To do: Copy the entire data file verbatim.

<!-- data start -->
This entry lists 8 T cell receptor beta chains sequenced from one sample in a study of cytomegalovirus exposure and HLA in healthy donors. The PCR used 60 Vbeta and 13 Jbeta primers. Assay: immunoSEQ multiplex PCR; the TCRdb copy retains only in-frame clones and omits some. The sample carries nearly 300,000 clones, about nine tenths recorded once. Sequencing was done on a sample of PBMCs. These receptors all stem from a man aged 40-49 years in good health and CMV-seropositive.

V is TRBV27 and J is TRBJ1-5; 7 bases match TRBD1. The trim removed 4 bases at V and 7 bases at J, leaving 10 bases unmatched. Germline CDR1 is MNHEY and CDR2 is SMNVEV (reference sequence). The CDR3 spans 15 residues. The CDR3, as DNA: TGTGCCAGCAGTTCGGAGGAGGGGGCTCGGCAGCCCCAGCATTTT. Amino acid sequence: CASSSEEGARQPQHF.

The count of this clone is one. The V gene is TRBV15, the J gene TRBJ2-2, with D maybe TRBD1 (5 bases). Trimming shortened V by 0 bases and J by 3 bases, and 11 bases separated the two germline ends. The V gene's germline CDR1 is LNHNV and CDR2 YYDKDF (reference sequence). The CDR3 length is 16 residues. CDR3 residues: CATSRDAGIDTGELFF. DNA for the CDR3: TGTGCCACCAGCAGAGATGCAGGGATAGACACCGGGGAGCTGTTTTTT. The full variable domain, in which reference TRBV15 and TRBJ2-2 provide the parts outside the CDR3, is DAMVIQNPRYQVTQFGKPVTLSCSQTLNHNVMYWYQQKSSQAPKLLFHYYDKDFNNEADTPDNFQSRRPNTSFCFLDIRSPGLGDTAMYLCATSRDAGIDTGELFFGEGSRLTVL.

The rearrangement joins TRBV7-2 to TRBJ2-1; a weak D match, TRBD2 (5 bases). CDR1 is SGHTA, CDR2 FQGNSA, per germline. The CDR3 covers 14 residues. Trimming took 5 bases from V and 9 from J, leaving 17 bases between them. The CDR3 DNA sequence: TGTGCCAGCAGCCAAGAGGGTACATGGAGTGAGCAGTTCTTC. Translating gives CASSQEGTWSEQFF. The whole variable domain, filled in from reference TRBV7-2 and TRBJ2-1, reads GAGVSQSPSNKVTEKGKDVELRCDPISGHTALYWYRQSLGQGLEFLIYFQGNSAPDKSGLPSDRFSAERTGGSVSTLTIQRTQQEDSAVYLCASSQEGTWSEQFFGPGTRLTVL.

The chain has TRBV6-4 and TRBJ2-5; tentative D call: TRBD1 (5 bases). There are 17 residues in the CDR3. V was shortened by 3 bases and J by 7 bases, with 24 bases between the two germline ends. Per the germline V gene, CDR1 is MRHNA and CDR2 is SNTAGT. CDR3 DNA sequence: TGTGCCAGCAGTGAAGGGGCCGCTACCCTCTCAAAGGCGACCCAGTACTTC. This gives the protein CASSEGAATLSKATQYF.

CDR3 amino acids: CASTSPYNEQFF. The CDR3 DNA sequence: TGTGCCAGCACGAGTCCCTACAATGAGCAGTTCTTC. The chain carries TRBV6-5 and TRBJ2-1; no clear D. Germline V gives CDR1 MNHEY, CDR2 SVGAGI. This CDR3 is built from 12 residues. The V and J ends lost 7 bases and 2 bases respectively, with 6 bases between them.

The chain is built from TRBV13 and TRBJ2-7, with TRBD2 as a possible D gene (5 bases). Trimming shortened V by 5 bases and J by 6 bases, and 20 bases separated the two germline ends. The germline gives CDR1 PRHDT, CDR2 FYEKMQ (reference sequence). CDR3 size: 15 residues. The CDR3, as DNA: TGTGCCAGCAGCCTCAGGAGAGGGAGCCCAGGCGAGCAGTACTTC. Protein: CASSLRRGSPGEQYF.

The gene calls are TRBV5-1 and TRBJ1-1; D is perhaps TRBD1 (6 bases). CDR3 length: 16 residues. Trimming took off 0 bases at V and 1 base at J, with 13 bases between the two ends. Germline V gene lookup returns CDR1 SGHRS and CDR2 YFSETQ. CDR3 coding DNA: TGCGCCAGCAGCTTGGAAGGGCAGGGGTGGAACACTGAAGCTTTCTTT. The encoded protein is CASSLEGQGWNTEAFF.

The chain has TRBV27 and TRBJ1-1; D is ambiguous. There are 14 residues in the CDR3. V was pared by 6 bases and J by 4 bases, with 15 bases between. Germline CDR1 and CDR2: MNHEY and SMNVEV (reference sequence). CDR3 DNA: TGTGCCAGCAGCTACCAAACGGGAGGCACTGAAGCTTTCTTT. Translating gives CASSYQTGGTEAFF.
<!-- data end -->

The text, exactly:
This entry lists 8 T cell receptor beta chains sequenced from one sample in a study of cytomegalovirus exposure and HLA in healthy donors. The PCR used 60 Vbeta and 13 Jbeta primers. Assay: immunoSEQ multiplex PCR; the TCRdb copy retains only in-frame clones and omits some. The sample carries nearly 300,000 clones, about nine tenths recorded once. Sequencing was done on a sample of PBMCs. These receptors all stem from a man aged 40-49 years in good health and CMV-seropositive.

V is TRBV27 and J is TRBJ1-5; 7 bases match TRBD1. The trim removed 4 bases at V and 7 bases at J, leaving 10 bases unmatched. Germline CDR1 is MNHEY and CDR2 is SMNVEV (reference sequence). The CDR3 spans 15 residues. The CDR3, as DNA: TGTGCCAGCAGTTCGGAGGAGGGGGCTCGGCAGCCCCAGCATTTT. Amino acid sequence: CASSSEEGARQPQHF.

The count of this clone is one. The V gene is TRBV15, the J gene TRBJ2-2, with D maybe TRBD1 (5 bases). Trimming shortened V by 0 bases and J by 3 bases, and 11 bases separated the two germline ends. The V gene's germline CDR1 is LNHNV and CDR2 YYDKDF (reference sequence). The CDR3 length is 16 residues. CDR3 residues: CATSRDAGIDTGELFF. DNA for the CDR3: TGTGCCACCAGCAGAGATGCAGGGATAGACACCGGGGAGCTGTTTTTT. The full variable domain, in which reference TRBV15 and TRBJ2-2 provide the parts outside the CDR3, is DAMVIQNPRYQVTQFGKPVTLSCSQTLNHNVMYWYQQKSSQAPKLLFHYYDKDFNNEADTPDNFQSRRPNTSFCFLDIRSPGLGDTAMYLCATSRDAGIDTGELFFGEGSRLTVL.

The rearrangement joins TRBV7-2 to TRBJ2-1; a weak D match, TRBD2 (5 bases). CDR1 is SGHTA, CDR2 FQGNSA, per germline. The CDR3 covers 14 residues. Trimming took 5 bases from V and 9 from J, leaving 17 bases between them. The CDR3 DNA sequence: TGTGCCAGCAGCCAAGAGGGTACATGGAGTGAGCAGTTCTTC. Translating gives CASSQEGTWSEQFF. The whole variable domain, filled in from reference TRBV7-2 and TRBJ2-1, reads GAGVSQSPSNKVTEKGKDVELRCDPISGHTALYWYRQSLGQGLEFLIYFQGNSAPDKSGLPSDRFSAERTGGSVSTLTIQRTQQEDSAVYLCASSQEGTWSEQFFGPGTRLTVL.

The chain has TRBV6-4 and TRBJ2-5; tentative D call: TRBD1 (5 bases). There are 17 residues in the CDR3. V was shortened by 3 bases and J by 7 bases, with 24 bases between the two germline ends. Per the germline V gene, CDR1 is MRHNA and CDR2 is SNTAGT. CDR3 DNA sequence: TGTGCCAGCAGTGAAGGGGCCGCTACCCTCTCAAAGGCGACCCAGTACTTC. This gives the protein CASSEGAATLSKATQYF.

CDR3 amino acids: CASTSPYNEQFF. The CDR3 DNA sequence: TGTGCCAGCACGAGTCCCTACAATGAGCAGTTCTTC. The chain carries TRBV6-5 and TRBJ2-1; no clear D. Germline V gives CDR1 MNHEY, CDR2 SVGAGI. This CDR3 is built from 12 residues. The V and J ends lost 7 bases and 2 bases respectively, with 6 bases between them.

The chain is built from TRBV13 and TRBJ2-7, with TRBD2 as a possible D gene (5 bases). Trimming shortened V by 5 bases and J by 6 bases, and 20 bases separated the two germline ends. The germline gives CDR1 PRHDT, CDR2 FYEKMQ (reference sequence). CDR3 size: 15 residues. The CDR3, as DNA: TGTGCCAGCAGCCTCAGGAGAGGGAGCCCAGGCGAGCAGTACTTC. Protein: CASSLRRGSPGEQYF.

The gene calls are TRBV5-1 and TRBJ1-1; D is perhaps TRBD1 (6 bases). CDR3 length: 16 residues. Trimming took off 0 bases at V and 1 base at J, with 13 bases between the two ends. Germline V gene lookup returns CDR1 SGHRS and CDR2 YFSETQ. CDR3 coding DNA: TGCGCCAGCAGCTTGGAAGGGCAGGGGTGGAACACTGAAGCTTTCTTT. The encoded protein is CASSLEGQGWNTEAFF.

The chain has TRBV27 and TRBJ1-1; D is ambiguous. There are 14 residues in the CDR3. V was pared by 6 bases and J by 4 bases, with 15 bases between. Germline CDR1 and CDR2: MNHEY and SMNVEV (reference sequence). CDR3 DNA: TGTGCCAGCAGCTACCAAACGGGAGGCACTGAAGCTTTCTTT. Translating gives CASSYQTGGTEAFF.